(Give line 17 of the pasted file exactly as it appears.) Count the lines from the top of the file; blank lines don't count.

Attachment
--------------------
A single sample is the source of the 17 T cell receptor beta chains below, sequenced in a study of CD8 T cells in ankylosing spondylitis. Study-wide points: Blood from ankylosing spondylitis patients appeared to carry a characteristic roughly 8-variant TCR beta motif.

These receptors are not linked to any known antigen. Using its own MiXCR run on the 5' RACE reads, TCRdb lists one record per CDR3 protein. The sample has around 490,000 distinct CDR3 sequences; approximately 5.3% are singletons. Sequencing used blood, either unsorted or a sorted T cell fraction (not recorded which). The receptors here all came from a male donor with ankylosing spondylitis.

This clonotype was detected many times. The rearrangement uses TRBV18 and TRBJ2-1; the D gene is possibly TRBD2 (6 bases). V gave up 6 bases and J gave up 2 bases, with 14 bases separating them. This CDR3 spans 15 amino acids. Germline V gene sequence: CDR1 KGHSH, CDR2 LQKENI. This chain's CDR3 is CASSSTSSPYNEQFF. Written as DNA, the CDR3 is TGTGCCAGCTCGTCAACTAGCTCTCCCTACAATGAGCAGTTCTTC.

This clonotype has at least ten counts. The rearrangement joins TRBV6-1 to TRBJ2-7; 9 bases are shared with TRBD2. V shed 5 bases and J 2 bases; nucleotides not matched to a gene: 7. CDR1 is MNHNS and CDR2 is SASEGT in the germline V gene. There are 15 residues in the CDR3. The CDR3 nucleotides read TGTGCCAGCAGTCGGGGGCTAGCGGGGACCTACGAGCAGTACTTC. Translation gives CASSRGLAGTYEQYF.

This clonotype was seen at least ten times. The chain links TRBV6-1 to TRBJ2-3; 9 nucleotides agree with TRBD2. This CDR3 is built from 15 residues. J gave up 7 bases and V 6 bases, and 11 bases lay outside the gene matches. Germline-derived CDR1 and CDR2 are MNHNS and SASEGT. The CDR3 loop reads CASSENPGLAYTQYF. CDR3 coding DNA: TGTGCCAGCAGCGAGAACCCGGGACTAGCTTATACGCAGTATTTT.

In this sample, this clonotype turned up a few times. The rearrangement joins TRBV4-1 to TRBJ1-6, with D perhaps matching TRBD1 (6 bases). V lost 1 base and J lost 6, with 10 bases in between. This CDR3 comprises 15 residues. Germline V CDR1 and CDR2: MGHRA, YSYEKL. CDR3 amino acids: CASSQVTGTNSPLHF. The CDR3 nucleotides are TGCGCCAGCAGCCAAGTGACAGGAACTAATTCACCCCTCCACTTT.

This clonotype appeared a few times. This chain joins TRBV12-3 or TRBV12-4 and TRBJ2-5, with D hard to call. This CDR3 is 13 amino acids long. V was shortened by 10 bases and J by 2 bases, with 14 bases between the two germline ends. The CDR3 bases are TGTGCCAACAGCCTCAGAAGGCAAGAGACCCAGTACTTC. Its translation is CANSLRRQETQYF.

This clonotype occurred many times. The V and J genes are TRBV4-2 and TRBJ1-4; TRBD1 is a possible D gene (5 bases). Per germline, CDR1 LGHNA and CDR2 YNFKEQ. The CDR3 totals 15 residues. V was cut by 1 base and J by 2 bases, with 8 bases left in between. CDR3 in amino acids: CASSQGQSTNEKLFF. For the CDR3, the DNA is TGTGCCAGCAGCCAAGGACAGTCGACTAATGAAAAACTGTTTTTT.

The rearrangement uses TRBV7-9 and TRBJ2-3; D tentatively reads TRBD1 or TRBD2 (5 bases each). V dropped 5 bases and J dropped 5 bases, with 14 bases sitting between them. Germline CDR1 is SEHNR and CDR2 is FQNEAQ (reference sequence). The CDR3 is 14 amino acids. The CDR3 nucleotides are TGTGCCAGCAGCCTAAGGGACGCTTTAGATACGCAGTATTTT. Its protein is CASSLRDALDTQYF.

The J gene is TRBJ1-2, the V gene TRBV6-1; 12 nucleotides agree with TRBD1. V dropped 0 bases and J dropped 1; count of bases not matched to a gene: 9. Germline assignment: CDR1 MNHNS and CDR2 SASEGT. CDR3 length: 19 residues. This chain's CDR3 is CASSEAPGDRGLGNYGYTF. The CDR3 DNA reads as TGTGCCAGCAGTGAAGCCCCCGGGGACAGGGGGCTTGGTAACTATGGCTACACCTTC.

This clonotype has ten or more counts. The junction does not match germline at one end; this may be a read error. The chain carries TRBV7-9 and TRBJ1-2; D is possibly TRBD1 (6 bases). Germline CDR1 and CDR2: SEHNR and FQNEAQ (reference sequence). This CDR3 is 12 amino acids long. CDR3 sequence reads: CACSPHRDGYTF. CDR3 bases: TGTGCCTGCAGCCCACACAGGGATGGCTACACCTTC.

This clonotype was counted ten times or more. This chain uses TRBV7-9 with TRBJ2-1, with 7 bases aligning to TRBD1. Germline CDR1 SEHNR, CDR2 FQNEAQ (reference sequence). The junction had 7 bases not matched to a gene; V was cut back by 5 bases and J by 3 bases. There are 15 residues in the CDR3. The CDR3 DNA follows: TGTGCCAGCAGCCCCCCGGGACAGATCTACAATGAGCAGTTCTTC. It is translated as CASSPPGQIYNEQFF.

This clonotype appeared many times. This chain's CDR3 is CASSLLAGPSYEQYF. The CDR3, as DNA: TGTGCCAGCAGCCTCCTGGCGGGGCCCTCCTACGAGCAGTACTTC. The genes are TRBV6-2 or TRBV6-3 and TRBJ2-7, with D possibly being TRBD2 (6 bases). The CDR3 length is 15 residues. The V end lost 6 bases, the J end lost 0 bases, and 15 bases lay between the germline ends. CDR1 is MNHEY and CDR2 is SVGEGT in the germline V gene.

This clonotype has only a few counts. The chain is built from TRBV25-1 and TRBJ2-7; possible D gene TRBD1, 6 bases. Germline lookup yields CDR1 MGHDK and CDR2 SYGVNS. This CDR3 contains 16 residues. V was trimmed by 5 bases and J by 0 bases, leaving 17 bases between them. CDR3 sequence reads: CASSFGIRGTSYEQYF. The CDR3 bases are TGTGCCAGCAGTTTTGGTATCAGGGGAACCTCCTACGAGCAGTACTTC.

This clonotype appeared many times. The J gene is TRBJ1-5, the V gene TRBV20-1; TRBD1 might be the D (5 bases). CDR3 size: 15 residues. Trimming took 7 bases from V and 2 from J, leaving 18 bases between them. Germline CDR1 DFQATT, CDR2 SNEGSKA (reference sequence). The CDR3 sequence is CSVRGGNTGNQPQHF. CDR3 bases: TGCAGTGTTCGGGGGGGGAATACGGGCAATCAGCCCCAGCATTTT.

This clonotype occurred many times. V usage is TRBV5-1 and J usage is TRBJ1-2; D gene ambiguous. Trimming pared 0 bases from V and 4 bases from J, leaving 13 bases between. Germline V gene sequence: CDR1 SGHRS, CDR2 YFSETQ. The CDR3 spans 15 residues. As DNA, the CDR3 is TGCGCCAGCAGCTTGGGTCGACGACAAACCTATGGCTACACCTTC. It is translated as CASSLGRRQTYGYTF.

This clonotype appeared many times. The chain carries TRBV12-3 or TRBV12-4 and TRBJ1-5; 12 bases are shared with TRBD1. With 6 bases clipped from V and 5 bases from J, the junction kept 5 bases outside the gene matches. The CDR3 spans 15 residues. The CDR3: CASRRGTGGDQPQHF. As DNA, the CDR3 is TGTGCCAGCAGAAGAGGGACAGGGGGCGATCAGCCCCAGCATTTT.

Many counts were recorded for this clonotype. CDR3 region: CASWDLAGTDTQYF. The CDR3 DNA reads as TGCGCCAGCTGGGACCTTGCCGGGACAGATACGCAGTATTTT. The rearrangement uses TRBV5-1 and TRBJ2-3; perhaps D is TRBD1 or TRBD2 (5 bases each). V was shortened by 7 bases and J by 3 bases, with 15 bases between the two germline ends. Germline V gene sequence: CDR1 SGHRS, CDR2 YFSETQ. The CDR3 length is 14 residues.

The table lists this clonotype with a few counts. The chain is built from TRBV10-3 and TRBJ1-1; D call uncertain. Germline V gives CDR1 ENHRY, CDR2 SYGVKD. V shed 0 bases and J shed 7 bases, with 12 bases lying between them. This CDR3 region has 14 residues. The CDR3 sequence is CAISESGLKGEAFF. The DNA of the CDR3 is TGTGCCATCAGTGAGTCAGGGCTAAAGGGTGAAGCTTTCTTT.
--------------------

This clonotype appeared many times. The chain carries TRBV12-3 or TRBV12-4 and TRBJ1-5; 12 bases are shared with TRBD1. With 6 bases clipped from V and 5 bases from J, the junction kept 5 bases outside the gene matches. The CDR3 spans 15 residues. The CDR3: CASRRGTGGDQPQHF. As DNA, the CDR3 is TGTGCCAGCAGAAGAGGGACAGGGGGCGATCAGCCCCAGCATTTT.